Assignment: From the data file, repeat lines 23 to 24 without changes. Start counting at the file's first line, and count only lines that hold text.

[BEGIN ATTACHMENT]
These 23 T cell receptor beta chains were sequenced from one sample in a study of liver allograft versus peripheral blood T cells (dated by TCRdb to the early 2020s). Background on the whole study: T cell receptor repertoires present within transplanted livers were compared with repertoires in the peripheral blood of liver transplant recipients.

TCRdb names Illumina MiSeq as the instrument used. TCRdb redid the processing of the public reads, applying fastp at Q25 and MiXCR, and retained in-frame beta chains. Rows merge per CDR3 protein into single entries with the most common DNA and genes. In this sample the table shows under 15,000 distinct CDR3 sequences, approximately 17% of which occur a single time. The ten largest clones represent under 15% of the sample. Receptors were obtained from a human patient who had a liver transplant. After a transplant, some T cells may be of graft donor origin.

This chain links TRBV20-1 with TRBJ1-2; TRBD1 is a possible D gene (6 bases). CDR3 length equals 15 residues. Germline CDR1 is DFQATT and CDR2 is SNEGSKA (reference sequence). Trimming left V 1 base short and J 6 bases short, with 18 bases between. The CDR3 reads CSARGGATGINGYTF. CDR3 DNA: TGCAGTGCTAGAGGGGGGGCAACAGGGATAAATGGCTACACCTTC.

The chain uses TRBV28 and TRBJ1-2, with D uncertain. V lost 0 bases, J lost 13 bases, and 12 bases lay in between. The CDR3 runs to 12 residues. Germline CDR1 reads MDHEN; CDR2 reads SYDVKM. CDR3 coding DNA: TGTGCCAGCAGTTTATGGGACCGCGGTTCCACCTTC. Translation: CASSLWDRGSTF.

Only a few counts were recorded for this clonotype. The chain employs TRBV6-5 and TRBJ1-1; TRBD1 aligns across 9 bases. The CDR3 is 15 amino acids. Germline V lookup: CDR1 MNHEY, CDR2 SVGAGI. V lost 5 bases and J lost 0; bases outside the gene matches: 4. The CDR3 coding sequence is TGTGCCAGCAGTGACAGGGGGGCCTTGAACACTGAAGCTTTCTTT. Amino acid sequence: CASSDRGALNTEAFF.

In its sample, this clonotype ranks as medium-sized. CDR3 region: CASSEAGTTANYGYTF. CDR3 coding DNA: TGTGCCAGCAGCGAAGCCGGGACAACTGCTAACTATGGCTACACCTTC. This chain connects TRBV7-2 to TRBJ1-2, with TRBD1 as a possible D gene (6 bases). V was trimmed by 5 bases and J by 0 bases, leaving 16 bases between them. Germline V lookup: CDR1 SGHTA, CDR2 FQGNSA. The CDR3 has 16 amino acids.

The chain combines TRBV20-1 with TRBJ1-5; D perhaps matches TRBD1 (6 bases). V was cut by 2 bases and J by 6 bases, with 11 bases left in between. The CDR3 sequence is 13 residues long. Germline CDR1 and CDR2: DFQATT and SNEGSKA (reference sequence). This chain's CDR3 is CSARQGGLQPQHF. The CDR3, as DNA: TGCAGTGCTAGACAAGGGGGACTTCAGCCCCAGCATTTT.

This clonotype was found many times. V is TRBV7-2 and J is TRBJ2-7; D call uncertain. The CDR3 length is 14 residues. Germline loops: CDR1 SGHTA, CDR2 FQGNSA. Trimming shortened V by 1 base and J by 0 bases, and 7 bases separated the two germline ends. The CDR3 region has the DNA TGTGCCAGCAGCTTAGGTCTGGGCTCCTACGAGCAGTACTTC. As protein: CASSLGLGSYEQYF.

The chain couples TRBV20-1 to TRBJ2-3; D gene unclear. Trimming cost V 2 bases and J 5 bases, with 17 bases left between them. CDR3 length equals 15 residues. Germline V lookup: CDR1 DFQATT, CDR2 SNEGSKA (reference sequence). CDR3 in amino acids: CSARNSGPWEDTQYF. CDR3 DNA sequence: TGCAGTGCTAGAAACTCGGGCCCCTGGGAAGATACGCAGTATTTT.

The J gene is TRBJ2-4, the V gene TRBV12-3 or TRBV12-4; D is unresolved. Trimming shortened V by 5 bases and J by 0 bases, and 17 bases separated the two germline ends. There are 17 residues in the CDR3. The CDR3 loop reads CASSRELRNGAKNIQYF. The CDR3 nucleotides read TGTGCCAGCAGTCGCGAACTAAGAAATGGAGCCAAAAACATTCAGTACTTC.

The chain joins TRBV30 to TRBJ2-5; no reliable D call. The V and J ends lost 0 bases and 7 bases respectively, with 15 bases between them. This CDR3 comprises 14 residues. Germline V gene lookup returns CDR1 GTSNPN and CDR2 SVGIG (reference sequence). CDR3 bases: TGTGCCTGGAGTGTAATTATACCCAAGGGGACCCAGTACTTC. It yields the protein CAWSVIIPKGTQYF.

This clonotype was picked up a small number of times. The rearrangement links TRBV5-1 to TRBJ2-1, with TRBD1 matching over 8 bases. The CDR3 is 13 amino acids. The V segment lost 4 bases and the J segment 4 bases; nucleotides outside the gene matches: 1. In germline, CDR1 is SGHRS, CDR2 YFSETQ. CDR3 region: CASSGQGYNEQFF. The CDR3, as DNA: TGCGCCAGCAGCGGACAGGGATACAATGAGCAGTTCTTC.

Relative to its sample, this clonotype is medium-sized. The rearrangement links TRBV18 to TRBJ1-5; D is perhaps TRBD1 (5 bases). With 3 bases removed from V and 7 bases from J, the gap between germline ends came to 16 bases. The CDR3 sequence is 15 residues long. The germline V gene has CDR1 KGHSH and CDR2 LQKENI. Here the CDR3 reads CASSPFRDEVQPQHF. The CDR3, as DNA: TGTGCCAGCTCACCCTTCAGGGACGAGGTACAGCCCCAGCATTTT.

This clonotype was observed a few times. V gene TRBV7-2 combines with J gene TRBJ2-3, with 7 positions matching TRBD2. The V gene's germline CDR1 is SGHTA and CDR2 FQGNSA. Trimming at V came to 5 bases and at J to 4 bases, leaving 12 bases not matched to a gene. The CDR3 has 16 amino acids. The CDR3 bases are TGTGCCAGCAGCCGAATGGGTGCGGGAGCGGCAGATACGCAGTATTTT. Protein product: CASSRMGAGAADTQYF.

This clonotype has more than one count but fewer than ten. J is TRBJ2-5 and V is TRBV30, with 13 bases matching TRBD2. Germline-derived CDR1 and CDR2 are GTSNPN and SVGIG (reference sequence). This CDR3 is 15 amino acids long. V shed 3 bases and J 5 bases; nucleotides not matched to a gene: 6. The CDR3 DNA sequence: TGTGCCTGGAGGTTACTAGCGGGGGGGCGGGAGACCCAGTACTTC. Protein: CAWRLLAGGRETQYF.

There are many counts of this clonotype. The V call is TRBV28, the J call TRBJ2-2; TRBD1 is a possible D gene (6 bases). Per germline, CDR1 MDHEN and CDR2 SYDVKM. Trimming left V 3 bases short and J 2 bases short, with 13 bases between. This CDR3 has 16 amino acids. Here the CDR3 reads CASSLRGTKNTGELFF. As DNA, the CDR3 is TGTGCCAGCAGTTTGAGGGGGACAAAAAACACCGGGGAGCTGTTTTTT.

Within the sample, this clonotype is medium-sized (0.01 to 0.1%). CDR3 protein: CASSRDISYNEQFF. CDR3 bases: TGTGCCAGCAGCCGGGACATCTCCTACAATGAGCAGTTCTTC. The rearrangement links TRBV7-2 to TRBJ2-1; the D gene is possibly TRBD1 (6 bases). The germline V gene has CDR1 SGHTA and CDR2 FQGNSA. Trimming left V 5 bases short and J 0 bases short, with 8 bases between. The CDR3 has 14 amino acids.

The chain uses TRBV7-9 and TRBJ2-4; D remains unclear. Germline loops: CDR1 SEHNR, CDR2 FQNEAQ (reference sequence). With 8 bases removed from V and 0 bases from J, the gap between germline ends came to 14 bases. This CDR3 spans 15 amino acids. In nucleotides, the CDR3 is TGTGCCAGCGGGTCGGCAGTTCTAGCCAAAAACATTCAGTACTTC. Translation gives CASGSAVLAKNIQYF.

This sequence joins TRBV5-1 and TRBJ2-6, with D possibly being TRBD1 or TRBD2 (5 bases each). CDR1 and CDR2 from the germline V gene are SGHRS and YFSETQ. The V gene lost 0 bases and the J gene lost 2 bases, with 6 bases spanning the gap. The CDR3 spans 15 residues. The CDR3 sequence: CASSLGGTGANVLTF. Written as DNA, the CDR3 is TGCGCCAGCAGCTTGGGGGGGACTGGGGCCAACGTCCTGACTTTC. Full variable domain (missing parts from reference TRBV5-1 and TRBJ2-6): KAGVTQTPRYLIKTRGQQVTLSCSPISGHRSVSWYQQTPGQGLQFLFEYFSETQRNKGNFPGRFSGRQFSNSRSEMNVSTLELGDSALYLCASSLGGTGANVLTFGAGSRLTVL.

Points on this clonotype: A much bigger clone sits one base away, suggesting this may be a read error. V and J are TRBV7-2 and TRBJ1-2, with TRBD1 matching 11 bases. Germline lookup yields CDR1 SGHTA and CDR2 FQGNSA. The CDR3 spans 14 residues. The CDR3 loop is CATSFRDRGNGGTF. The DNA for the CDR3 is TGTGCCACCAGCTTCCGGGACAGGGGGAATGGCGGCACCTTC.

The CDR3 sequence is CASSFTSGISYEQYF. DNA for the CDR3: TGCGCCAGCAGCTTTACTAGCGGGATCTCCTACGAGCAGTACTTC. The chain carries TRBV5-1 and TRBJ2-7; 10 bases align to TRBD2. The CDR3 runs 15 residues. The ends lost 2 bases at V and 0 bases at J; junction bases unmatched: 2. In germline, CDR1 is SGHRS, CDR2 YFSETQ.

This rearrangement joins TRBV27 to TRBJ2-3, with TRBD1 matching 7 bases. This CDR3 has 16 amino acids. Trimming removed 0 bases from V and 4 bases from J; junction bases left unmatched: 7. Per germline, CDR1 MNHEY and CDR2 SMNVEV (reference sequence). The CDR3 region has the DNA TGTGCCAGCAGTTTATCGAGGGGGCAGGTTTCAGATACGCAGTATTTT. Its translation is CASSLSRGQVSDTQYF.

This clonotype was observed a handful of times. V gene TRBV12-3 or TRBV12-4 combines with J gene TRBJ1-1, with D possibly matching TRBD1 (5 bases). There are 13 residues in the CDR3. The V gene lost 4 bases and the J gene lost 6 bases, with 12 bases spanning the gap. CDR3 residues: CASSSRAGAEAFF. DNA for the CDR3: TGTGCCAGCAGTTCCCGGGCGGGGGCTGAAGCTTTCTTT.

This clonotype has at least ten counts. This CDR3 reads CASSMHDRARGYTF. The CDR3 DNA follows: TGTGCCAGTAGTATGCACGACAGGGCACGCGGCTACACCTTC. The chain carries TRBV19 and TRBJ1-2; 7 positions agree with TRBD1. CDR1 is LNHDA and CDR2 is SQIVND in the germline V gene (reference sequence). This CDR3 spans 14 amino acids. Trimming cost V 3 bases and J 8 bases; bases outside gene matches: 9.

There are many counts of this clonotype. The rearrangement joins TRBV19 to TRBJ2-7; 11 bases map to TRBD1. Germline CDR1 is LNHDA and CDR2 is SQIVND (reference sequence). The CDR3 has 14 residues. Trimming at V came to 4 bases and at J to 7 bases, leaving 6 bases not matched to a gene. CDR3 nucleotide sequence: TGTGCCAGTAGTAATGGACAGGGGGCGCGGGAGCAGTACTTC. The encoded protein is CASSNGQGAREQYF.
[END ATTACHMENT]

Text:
This clonotype was observed a handful of times. V gene TRBV12-3 or TRBV12-4 combines with J gene TRBJ1-1, with D possibly matching TRBD1 (5 bases). There are 13 residues in the CDR3. The V gene lost 4 bases and the J gene lost 6 bases, with 12 bases spanning the gap. CDR3 residues: CASSSRAGAEAFF. DNA for the CDR3: TGTGCCAGCAGTTCCCGGGCGGGGGCTGAAGCTTTCTTT.

This clonotype has at least ten counts. This CDR3 reads CASSMHDRARGYTF. The CDR3 DNA follows: TGTGCCAGTAGTATGCACGACAGGGCACGCGGCTACACCTTC. The chain carries TRBV19 and TRBJ1-2; 7 positions agree with TRBD1. CDR1 is LNHDA and CDR2 is SQIVND in the germline V gene (reference sequence). This CDR3 spans 14 amino acids. Trimming cost V 3 bases and J 8 bases; bases outside gene matches: 9.